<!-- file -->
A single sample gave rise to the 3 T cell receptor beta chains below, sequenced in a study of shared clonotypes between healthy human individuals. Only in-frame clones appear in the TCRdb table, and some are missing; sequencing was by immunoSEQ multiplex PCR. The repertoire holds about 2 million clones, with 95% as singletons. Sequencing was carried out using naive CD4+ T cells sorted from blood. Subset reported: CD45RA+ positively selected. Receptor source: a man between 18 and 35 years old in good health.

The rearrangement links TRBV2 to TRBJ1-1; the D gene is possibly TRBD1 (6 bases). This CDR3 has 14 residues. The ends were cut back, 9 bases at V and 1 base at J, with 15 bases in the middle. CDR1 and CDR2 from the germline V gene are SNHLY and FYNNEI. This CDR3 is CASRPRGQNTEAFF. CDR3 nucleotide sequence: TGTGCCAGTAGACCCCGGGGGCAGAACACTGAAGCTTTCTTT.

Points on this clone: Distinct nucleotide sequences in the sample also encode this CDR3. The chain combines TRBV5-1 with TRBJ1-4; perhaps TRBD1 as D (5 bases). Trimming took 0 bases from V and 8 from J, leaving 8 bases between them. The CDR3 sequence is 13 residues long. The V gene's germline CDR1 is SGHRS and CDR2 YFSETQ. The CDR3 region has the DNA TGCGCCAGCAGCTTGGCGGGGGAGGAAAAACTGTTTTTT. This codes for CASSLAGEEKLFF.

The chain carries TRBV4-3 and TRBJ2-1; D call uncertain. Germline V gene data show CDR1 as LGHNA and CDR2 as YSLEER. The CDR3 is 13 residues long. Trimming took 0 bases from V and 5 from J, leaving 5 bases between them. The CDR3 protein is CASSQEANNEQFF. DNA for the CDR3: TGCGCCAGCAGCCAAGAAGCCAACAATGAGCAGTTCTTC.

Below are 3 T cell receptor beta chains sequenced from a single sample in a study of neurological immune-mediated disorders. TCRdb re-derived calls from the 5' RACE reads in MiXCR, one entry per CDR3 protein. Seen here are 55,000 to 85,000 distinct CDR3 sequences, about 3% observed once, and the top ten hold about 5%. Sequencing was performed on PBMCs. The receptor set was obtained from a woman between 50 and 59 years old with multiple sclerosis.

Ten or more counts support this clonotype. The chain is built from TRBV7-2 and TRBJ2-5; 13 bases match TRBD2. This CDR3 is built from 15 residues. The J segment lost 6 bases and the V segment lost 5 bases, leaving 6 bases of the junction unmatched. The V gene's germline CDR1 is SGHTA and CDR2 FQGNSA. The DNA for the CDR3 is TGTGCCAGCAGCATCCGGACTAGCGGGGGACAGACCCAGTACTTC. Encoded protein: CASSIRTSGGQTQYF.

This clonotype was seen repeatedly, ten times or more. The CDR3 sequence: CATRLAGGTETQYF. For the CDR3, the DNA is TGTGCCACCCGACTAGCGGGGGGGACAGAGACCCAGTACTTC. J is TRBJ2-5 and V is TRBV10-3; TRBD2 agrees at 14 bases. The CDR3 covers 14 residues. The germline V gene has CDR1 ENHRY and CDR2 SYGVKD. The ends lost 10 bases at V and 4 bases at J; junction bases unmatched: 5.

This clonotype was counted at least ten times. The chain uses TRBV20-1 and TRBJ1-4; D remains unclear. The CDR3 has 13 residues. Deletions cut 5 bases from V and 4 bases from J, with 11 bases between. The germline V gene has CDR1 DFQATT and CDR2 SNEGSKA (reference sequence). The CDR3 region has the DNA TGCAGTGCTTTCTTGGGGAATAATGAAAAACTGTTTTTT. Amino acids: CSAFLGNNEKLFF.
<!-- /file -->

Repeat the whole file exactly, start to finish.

A single sample gave rise to the 3 T cell receptor beta chains below, sequenced in a study of shared clonotypes between healthy human individuals. Only in-frame clones appear in the TCRdb table, and some are missing; sequencing was by immunoSEQ multiplex PCR. The repertoire holds about 2 million clones, with 95% as singletons. Sequencing was carried out using naive CD4+ T cells sorted from blood. Subset reported: CD45RA+ positively selected. Receptor source: a man between 18 and 35 years old in good health.

The rearrangement links TRBV2 to TRBJ1-1; the D gene is possibly TRBD1 (6 bases). This CDR3 has 14 residues. The ends were cut back, 9 bases at V and 1 base at J, with 15 bases in the middle. CDR1 and CDR2 from the germline V gene are SNHLY and FYNNEI. This CDR3 is CASRPRGQNTEAFF. CDR3 nucleotide sequence: TGTGCCAGTAGACCCCGGGGGCAGAACACTGAAGCTTTCTTT.

Points on this clone: Distinct nucleotide sequences in the sample also encode this CDR3. The chain combines TRBV5-1 with TRBJ1-4; perhaps TRBD1 as D (5 bases). Trimming took 0 bases from V and 8 from J, leaving 8 bases between them. The CDR3 sequence is 13 residues long. The V gene's germline CDR1 is SGHRS and CDR2 YFSETQ. The CDR3 region has the DNA TGCGCCAGCAGCTTGGCGGGGGAGGAAAAACTGTTTTTT. This codes for CASSLAGEEKLFF.

The chain carries TRBV4-3 and TRBJ2-1; D call uncertain. Germline V gene data show CDR1 as LGHNA and CDR2 as YSLEER. The CDR3 is 13 residues long. Trimming took 0 bases from V and 5 from J, leaving 5 bases between them. The CDR3 protein is CASSQEANNEQFF. DNA for the CDR3: TGCGCCAGCAGCCAAGAAGCCAACAATGAGCAGTTCTTC.

Below are 3 T cell receptor beta chains sequenced from a single sample in a study of neurological immune-mediated disorders. TCRdb re-derived calls from the 5' RACE reads in MiXCR, one entry per CDR3 protein. Seen here are 55,000 to 85,000 distinct CDR3 sequences, about 3% observed once, and the top ten hold about 5%. Sequencing was performed on PBMCs. The receptor set was obtained from a woman between 50 and 59 years old with multiple sclerosis.

Ten or more counts support this clonotype. The chain is built from TRBV7-2 and TRBJ2-5; 13 bases match TRBD2. This CDR3 is built from 15 residues. The J segment lost 6 bases and the V segment lost 5 bases, leaving 6 bases of the junction unmatched. The V gene's germline CDR1 is SGHTA and CDR2 FQGNSA. The DNA for the CDR3 is TGTGCCAGCAGCATCCGGACTAGCGGGGGACAGACCCAGTACTTC. Encoded protein: CASSIRTSGGQTQYF.

This clonotype was seen repeatedly, ten times or more. The CDR3 sequence: CATRLAGGTETQYF. For the CDR3, the DNA is TGTGCCACCCGACTAGCGGGGGGGACAGAGACCCAGTACTTC. J is TRBJ2-5 and V is TRBV10-3; TRBD2 agrees at 14 bases. The CDR3 covers 14 residues. The germline V gene has CDR1 ENHRY and CDR2 SYGVKD. The ends lost 10 bases at V and 4 bases at J; junction bases unmatched: 5.

This clonotype was counted at least ten times. The chain uses TRBV20-1 and TRBJ1-4; D remains unclear. The CDR3 has 13 residues. Deletions cut 5 bases from V and 4 bases from J, with 11 bases between. The germline V gene has CDR1 DFQATT and CDR2 SNEGSKA (reference sequence). The CDR3 region has the DNA TGCAGTGCTTTCTTGGGGAATAATGAAAAACTGTTTTTT. Amino acids: CSAFLGNNEKLFF.